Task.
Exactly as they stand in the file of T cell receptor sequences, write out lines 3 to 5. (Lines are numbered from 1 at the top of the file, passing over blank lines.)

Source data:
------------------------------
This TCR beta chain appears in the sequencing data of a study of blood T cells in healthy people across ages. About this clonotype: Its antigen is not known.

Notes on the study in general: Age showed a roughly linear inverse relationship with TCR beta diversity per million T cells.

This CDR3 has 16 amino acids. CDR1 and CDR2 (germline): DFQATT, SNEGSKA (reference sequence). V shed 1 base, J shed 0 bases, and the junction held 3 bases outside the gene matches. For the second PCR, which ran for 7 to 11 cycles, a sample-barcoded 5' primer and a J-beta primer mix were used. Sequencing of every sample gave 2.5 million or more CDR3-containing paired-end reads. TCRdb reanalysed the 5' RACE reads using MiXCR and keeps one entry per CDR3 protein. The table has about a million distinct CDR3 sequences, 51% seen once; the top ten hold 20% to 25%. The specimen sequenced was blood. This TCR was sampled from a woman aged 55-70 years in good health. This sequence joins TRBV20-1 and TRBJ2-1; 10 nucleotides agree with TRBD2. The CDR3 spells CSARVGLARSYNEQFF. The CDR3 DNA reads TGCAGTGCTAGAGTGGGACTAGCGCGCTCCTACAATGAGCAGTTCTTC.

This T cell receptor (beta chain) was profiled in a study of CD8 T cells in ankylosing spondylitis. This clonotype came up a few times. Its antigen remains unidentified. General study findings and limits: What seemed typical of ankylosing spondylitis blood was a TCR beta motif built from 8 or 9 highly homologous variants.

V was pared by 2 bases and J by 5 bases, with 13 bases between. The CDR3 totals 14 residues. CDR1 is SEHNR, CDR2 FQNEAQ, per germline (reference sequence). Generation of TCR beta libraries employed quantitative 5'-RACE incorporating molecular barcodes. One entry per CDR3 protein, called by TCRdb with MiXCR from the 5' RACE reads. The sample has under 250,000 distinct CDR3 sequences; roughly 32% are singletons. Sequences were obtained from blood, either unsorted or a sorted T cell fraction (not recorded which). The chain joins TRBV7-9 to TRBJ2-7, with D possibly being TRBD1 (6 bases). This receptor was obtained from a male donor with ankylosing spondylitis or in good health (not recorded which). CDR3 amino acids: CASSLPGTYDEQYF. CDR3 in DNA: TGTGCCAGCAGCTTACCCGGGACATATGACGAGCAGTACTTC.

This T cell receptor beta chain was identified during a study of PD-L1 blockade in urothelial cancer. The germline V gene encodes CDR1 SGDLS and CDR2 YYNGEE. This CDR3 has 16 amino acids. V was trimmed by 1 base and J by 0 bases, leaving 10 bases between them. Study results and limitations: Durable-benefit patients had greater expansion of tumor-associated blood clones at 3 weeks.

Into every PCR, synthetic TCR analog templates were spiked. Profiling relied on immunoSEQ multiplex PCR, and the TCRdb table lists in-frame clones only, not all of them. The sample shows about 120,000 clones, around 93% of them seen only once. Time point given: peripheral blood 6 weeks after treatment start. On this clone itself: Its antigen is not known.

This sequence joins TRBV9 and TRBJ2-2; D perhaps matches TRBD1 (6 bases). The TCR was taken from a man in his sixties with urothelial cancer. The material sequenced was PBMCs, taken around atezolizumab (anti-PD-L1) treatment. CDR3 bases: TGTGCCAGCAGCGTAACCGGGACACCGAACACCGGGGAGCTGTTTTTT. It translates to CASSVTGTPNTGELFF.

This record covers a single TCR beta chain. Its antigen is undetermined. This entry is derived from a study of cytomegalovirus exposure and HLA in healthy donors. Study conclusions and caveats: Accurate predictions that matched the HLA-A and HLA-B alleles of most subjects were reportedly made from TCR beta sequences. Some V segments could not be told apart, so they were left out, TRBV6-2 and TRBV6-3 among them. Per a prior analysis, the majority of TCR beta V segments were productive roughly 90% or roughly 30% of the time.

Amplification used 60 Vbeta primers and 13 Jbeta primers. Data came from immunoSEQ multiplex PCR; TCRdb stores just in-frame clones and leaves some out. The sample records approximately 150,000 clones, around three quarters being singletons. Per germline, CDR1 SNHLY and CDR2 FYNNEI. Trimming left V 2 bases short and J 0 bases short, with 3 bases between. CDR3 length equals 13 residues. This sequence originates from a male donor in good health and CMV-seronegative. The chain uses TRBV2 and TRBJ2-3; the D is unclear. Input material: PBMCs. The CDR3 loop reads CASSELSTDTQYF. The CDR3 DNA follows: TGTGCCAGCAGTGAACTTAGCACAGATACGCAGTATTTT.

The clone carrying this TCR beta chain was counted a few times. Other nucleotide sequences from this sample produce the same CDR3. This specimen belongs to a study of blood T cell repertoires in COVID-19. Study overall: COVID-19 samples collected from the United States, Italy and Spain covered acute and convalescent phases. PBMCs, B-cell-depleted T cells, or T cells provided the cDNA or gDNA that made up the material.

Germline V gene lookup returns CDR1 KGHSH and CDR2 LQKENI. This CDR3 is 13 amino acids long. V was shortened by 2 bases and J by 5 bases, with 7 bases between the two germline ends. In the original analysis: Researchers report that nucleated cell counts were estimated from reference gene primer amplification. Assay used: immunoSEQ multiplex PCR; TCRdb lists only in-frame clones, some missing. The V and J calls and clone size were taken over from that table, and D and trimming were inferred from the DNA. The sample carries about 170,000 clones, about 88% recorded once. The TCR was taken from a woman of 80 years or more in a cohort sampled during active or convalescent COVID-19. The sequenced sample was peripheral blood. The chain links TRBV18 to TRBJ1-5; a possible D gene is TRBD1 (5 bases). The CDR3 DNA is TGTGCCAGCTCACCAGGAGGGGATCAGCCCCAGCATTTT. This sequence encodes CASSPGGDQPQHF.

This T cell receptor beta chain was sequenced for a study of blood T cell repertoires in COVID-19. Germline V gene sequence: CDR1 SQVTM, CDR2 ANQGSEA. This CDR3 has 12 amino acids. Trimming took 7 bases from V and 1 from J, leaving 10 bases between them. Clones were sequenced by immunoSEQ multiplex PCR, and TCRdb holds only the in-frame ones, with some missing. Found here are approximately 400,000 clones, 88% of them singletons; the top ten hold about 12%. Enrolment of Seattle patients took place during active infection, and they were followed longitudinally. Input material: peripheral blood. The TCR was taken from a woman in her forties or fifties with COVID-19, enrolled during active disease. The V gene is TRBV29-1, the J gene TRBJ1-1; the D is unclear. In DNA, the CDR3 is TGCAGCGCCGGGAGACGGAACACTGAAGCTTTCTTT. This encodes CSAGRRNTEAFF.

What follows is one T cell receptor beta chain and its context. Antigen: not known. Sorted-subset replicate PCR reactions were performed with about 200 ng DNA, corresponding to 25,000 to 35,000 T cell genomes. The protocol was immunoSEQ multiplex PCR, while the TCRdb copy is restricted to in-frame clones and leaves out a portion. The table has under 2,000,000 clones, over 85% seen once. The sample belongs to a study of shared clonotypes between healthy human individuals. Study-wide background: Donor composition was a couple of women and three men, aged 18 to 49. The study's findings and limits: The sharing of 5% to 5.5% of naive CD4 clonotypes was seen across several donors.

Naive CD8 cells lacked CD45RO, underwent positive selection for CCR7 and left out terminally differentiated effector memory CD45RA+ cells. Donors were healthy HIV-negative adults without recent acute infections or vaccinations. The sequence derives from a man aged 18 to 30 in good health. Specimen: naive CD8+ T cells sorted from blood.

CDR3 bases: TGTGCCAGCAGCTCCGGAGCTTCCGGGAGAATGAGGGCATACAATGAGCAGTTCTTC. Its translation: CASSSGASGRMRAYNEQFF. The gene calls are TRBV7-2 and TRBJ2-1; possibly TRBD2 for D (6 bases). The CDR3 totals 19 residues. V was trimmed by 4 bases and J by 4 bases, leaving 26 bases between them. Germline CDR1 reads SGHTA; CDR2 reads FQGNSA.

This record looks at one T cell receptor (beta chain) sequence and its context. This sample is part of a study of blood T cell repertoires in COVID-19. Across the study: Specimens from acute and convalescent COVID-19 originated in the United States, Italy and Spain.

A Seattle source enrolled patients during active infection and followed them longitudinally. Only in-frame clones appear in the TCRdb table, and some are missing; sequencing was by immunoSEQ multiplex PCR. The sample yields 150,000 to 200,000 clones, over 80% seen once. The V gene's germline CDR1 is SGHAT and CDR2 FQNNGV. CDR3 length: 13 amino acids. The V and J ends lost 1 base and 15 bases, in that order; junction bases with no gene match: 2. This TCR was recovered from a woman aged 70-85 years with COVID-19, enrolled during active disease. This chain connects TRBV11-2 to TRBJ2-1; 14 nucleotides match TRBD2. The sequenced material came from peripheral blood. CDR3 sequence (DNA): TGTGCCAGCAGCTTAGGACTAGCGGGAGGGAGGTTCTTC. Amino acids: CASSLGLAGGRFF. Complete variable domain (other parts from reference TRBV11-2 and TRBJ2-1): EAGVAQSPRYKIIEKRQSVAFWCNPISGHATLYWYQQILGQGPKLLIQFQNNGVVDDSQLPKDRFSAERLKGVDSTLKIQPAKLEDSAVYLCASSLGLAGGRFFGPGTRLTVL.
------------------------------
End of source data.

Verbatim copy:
This CDR3 has 16 amino acids. CDR1 and CDR2 (germline): DFQATT, SNEGSKA (reference sequence). V shed 1 base, J shed 0 bases, and the junction held 3 bases outside the gene matches. For the second PCR, which ran for 7 to 11 cycles, a sample-barcoded 5' primer and a J-beta primer mix were used. Sequencing of every sample gave 2.5 million or more CDR3-containing paired-end reads. TCRdb reanalysed the 5' RACE reads using MiXCR and keeps one entry per CDR3 protein. The table has about a million distinct CDR3 sequences, 51% seen once; the top ten hold 20% to 25%. The specimen sequenced was blood. This TCR was sampled from a woman aged 55-70 years in good health. This sequence joins TRBV20-1 and TRBJ2-1; 10 nucleotides agree with TRBD2. The CDR3 spells CSARVGLARSYNEQFF. The CDR3 DNA reads TGCAGTGCTAGAGTGGGACTAGCGCGCTCCTACAATGAGCAGTTCTTC.

This T cell receptor (beta chain) was profiled in a study of CD8 T cells in ankylosing spondylitis. This clonotype came up a few times. Its antigen remains unidentified. General study findings and limits: What seemed typical of ankylosing spondylitis blood was a TCR beta motif built from 8 or 9 highly homologous variants.

V was pared by 2 bases and J by 5 bases, with 13 bases between. The CDR3 totals 14 residues. CDR1 is SEHNR, CDR2 FQNEAQ, per germline (reference sequence). Generation of TCR beta libraries employed quantitative 5'-RACE incorporating molecular barcodes. One entry per CDR3 protein, called by TCRdb with MiXCR from the 5' RACE reads. The sample has under 250,000 distinct CDR3 sequences; roughly 32% are singletons. Sequences were obtained from blood, either unsorted or a sorted T cell fraction (not recorded which). The chain joins TRBV7-9 to TRBJ2-7, with D possibly being TRBD1 (6 bases). This receptor was obtained from a male donor with ankylosing spondylitis or in good health (not recorded which). CDR3 amino acids: CASSLPGTYDEQYF. CDR3 in DNA: TGTGCCAGCAGCTTACCCGGGACATATGACGAGCAGTACTTC.